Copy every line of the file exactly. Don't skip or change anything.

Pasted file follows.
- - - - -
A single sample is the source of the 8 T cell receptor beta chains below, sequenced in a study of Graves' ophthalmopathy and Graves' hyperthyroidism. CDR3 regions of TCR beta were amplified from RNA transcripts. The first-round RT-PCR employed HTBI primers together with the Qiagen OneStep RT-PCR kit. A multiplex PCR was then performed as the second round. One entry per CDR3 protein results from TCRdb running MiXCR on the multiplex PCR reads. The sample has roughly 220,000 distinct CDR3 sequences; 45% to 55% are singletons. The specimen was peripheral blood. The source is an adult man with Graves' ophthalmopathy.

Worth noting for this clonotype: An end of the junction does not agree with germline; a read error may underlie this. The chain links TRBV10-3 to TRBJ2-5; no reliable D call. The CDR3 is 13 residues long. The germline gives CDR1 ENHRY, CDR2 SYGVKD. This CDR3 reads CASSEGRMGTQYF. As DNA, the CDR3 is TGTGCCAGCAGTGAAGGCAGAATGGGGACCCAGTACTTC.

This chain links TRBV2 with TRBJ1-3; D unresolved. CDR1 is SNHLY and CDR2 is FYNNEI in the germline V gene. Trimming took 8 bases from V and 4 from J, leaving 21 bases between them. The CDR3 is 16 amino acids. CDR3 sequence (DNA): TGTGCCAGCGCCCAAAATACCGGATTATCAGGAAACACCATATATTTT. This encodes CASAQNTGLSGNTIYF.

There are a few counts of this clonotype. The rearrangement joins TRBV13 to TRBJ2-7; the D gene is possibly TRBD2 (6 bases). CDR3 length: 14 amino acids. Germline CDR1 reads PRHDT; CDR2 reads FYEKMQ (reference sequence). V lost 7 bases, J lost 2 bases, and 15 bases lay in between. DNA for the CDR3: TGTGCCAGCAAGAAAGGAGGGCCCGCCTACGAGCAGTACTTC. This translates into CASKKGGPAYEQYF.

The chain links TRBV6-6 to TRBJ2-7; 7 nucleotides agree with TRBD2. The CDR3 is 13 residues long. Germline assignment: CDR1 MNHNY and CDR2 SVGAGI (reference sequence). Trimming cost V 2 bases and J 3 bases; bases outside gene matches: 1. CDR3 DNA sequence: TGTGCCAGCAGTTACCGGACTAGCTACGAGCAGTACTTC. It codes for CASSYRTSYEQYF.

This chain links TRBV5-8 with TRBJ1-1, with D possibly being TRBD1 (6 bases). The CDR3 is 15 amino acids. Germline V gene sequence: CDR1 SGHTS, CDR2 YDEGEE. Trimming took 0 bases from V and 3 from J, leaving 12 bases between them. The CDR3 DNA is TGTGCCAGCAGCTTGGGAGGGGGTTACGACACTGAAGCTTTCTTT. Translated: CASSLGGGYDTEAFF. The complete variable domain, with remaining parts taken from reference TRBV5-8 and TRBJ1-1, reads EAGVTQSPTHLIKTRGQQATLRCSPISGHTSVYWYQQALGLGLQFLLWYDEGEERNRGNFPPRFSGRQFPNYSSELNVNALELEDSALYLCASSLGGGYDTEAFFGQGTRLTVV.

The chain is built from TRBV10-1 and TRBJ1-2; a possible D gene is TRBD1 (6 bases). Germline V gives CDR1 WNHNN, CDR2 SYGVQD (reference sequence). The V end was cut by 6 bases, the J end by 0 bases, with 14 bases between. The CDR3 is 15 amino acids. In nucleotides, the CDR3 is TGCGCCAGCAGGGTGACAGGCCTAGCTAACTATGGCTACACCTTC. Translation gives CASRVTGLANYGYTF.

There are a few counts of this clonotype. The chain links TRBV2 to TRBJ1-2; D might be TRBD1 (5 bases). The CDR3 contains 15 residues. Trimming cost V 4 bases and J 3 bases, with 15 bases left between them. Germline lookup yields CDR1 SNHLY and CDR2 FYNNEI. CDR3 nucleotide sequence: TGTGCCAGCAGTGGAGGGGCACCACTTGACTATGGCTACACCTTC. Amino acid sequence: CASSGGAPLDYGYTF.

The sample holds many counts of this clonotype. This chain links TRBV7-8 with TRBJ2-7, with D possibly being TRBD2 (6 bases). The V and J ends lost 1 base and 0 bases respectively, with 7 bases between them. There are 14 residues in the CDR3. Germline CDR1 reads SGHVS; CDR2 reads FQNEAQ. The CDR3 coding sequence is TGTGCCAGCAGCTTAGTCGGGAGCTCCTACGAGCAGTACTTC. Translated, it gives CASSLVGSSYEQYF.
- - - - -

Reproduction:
A single sample is the source of the 8 T cell receptor beta chains below, sequenced in a study of Graves' ophthalmopathy and Graves' hyperthyroidism. CDR3 regions of TCR beta were amplified from RNA transcripts. The first-round RT-PCR employed HTBI primers together with the Qiagen OneStep RT-PCR kit. A multiplex PCR was then performed as the second round. One entry per CDR3 protein results from TCRdb running MiXCR on the multiplex PCR reads. The sample has roughly 220,000 distinct CDR3 sequences; 45% to 55% are singletons. The specimen was peripheral blood. The source is an adult man with Graves' ophthalmopathy.

Worth noting for this clonotype: An end of the junction does not agree with germline; a read error may underlie this. The chain links TRBV10-3 to TRBJ2-5; no reliable D call. The CDR3 is 13 residues long. The germline gives CDR1 ENHRY, CDR2 SYGVKD. This CDR3 reads CASSEGRMGTQYF. As DNA, the CDR3 is TGTGCCAGCAGTGAAGGCAGAATGGGGACCCAGTACTTC.

This chain links TRBV2 with TRBJ1-3; D unresolved. CDR1 is SNHLY and CDR2 is FYNNEI in the germline V gene. Trimming took 8 bases from V and 4 from J, leaving 21 bases between them. The CDR3 is 16 amino acids. CDR3 sequence (DNA): TGTGCCAGCGCCCAAAATACCGGATTATCAGGAAACACCATATATTTT. This encodes CASAQNTGLSGNTIYF.

There are a few counts of this clonotype. The rearrangement joins TRBV13 to TRBJ2-7; the D gene is possibly TRBD2 (6 bases). CDR3 length: 14 amino acids. Germline CDR1 reads PRHDT; CDR2 reads FYEKMQ (reference sequence). V lost 7 bases, J lost 2 bases, and 15 bases lay in between. DNA for the CDR3: TGTGCCAGCAAGAAAGGAGGGCCCGCCTACGAGCAGTACTTC. This translates into CASKKGGPAYEQYF.

The chain links TRBV6-6 to TRBJ2-7; 7 nucleotides agree with TRBD2. The CDR3 is 13 residues long. Germline assignment: CDR1 MNHNY and CDR2 SVGAGI (reference sequence). Trimming cost V 2 bases and J 3 bases; bases outside gene matches: 1. CDR3 DNA sequence: TGTGCCAGCAGTTACCGGACTAGCTACGAGCAGTACTTC. It codes for CASSYRTSYEQYF.

This chain links TRBV5-8 with TRBJ1-1, with D possibly being TRBD1 (6 bases). The CDR3 is 15 amino acids. Germline V gene sequence: CDR1 SGHTS, CDR2 YDEGEE. Trimming took 0 bases from V and 3 from J, leaving 12 bases between them. The CDR3 DNA is TGTGCCAGCAGCTTGGGAGGGGGTTACGACACTGAAGCTTTCTTT. Translated: CASSLGGGYDTEAFF. The complete variable domain, with remaining parts taken from reference TRBV5-8 and TRBJ1-1, reads EAGVTQSPTHLIKTRGQQATLRCSPISGHTSVYWYQQALGLGLQFLLWYDEGEERNRGNFPPRFSGRQFPNYSSELNVNALELEDSALYLCASSLGGGYDTEAFFGQGTRLTVV.

The chain is built from TRBV10-1 and TRBJ1-2; a possible D gene is TRBD1 (6 bases). Germline V gives CDR1 WNHNN, CDR2 SYGVQD (reference sequence). The V end was cut by 6 bases, the J end by 0 bases, with 14 bases between. The CDR3 is 15 amino acids. In nucleotides, the CDR3 is TGCGCCAGCAGGGTGACAGGCCTAGCTAACTATGGCTACACCTTC. Translation gives CASRVTGLANYGYTF.

There are a few counts of this clonotype. The chain links TRBV2 to TRBJ1-2; D might be TRBD1 (5 bases). The CDR3 contains 15 residues. Trimming cost V 4 bases and J 3 bases, with 15 bases left between them. Germline lookup yields CDR1 SNHLY and CDR2 FYNNEI. CDR3 nucleotide sequence: TGTGCCAGCAGTGGAGGGGCACCACTTGACTATGGCTACACCTTC. Amino acid sequence: CASSGGAPLDYGYTF.

The sample holds many counts of this clonotype. This chain links TRBV7-8 with TRBJ2-7, with D possibly being TRBD2 (6 bases). The V and J ends lost 1 base and 0 bases respectively, with 7 bases between them. There are 14 residues in the CDR3. Germline CDR1 reads SGHVS; CDR2 reads FQNEAQ. The CDR3 coding sequence is TGTGCCAGCAGCTTAGTCGGGAGCTCCTACGAGCAGTACTTC. Translated, it gives CASSLVGSSYEQYF.